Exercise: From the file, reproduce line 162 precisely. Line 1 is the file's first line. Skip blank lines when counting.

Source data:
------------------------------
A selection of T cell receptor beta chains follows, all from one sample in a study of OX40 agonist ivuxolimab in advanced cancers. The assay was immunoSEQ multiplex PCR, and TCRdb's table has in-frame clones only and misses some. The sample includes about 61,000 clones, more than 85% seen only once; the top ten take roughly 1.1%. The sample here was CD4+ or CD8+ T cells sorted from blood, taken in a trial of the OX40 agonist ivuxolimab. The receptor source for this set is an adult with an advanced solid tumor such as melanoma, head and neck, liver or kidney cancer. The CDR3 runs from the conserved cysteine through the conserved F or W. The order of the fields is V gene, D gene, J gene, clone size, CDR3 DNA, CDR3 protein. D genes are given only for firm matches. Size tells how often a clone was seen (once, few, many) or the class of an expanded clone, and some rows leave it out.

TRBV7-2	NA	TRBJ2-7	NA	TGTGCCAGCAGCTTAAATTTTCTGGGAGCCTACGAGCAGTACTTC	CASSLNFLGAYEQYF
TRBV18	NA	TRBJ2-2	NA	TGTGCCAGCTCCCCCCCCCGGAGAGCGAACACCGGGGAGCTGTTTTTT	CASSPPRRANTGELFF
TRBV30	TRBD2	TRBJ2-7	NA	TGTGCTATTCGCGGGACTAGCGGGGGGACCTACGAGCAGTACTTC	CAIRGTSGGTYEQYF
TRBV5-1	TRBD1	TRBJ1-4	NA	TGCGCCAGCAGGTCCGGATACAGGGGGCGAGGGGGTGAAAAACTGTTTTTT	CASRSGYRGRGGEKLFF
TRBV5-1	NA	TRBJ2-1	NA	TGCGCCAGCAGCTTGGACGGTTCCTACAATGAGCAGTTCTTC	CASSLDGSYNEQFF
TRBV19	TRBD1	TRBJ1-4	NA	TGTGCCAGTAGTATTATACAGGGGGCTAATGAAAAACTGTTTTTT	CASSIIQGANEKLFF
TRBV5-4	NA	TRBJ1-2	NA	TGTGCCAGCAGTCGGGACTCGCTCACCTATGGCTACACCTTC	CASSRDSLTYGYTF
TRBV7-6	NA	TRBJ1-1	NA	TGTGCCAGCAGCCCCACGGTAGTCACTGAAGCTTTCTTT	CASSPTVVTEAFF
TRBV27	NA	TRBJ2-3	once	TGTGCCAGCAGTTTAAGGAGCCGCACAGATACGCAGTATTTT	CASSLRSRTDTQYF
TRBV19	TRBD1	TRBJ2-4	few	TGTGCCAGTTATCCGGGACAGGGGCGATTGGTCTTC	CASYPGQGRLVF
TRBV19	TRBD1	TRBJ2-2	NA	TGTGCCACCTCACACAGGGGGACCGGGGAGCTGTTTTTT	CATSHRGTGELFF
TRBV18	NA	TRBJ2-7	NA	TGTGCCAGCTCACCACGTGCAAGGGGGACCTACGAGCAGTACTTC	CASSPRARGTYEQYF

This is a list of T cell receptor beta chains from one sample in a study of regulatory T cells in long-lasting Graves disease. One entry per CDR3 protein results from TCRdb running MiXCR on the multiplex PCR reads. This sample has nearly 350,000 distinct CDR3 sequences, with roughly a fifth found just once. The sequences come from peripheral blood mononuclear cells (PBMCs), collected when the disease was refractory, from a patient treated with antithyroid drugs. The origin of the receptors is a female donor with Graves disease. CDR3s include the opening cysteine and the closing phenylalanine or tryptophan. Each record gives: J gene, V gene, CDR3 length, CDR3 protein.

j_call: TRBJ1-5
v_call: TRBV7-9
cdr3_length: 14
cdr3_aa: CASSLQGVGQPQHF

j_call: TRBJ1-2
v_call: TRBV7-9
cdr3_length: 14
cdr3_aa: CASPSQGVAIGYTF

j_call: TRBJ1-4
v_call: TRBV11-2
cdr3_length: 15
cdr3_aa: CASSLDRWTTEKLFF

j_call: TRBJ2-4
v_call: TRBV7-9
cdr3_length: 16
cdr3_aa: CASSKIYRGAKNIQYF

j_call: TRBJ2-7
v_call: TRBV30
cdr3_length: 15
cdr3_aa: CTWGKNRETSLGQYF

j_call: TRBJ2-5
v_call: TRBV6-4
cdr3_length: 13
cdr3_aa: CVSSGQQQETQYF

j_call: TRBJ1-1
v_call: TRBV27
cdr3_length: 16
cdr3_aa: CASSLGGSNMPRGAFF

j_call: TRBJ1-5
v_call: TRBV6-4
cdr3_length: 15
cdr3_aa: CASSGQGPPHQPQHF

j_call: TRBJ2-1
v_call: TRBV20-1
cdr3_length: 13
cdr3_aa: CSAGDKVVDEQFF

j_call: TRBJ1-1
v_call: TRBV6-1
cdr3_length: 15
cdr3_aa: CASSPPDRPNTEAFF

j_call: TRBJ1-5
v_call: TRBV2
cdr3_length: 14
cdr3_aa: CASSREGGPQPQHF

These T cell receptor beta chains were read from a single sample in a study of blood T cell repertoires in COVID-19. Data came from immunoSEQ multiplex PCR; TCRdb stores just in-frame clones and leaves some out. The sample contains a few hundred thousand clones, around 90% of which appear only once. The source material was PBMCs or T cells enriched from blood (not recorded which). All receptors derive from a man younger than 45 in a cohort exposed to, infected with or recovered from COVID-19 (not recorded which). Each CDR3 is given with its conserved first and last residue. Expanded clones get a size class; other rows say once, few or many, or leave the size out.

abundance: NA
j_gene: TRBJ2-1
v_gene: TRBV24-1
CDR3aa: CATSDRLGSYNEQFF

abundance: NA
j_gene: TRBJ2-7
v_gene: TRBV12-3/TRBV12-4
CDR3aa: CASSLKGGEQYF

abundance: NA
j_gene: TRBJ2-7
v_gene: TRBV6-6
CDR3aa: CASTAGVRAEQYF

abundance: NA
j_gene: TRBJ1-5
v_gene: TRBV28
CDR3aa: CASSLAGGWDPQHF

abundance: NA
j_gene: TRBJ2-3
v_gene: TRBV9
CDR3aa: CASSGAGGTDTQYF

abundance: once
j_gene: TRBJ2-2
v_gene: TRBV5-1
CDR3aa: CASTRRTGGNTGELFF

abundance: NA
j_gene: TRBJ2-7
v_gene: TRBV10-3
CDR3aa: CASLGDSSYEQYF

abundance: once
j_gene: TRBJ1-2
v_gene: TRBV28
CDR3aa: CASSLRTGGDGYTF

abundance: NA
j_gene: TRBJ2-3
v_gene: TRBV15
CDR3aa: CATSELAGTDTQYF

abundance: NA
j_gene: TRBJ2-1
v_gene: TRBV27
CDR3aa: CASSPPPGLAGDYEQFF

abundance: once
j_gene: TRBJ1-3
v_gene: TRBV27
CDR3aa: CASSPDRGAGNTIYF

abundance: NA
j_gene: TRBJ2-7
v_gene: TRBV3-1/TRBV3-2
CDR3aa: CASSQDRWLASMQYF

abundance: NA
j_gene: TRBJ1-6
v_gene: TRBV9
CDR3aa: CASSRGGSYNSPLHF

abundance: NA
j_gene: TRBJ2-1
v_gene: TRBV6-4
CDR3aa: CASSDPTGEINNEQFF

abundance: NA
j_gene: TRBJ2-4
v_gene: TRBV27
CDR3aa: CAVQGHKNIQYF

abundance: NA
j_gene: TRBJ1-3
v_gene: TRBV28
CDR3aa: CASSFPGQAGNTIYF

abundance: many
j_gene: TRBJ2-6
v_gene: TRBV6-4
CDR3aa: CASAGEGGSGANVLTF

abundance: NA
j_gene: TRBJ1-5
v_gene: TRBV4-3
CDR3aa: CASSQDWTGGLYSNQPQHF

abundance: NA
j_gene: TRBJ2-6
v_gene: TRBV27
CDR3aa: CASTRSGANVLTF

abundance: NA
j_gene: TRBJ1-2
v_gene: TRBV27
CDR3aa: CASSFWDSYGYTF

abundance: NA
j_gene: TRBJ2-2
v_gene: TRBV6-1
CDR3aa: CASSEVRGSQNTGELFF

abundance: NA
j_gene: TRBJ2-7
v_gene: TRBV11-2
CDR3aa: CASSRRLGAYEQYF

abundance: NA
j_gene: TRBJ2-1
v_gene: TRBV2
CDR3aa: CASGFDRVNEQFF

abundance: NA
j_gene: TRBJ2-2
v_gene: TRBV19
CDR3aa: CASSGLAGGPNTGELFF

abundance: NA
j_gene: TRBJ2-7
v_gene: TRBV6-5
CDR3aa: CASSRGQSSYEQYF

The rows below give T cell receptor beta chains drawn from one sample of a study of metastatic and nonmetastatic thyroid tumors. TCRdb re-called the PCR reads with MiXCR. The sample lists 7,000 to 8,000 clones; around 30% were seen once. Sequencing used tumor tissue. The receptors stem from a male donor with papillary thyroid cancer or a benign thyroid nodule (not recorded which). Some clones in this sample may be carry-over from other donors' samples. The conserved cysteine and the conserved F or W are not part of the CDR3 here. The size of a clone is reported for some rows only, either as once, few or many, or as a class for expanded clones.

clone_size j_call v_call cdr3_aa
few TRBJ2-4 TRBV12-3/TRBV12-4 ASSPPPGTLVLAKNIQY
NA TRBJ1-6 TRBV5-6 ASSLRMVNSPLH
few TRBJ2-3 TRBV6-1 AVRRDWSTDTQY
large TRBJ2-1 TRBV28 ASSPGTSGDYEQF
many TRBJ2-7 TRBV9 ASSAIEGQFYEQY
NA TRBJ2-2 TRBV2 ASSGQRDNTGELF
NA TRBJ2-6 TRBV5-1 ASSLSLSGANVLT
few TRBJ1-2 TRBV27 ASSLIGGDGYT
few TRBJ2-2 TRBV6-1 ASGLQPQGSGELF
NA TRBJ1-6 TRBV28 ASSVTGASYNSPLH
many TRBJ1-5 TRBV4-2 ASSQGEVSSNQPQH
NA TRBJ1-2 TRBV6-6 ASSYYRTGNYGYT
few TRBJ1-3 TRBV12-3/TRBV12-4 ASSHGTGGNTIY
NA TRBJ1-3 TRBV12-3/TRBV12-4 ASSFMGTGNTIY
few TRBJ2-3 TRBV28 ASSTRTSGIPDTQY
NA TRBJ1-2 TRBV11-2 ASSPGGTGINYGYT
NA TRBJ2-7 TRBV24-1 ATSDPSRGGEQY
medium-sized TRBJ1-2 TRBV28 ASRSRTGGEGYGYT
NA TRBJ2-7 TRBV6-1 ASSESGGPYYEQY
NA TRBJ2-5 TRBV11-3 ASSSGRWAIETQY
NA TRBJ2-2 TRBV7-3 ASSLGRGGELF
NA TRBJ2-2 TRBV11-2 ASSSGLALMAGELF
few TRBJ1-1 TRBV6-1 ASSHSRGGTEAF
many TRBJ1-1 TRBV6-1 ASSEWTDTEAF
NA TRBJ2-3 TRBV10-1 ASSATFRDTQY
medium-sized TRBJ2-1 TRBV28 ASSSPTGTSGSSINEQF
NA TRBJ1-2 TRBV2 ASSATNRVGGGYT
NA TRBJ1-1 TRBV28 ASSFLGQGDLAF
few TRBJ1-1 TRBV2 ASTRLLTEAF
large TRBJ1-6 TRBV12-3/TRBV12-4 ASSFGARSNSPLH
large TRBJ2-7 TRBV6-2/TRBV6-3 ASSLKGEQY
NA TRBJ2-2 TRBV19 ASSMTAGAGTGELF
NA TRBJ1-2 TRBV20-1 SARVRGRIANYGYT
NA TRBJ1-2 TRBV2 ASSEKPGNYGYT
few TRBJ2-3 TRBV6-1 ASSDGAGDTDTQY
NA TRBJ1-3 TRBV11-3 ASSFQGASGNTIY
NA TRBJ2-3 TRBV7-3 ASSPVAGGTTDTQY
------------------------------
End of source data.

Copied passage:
few TRBJ2-4 TRBV12-3/TRBV12-4 ASSPPPGTLVLAKNIQY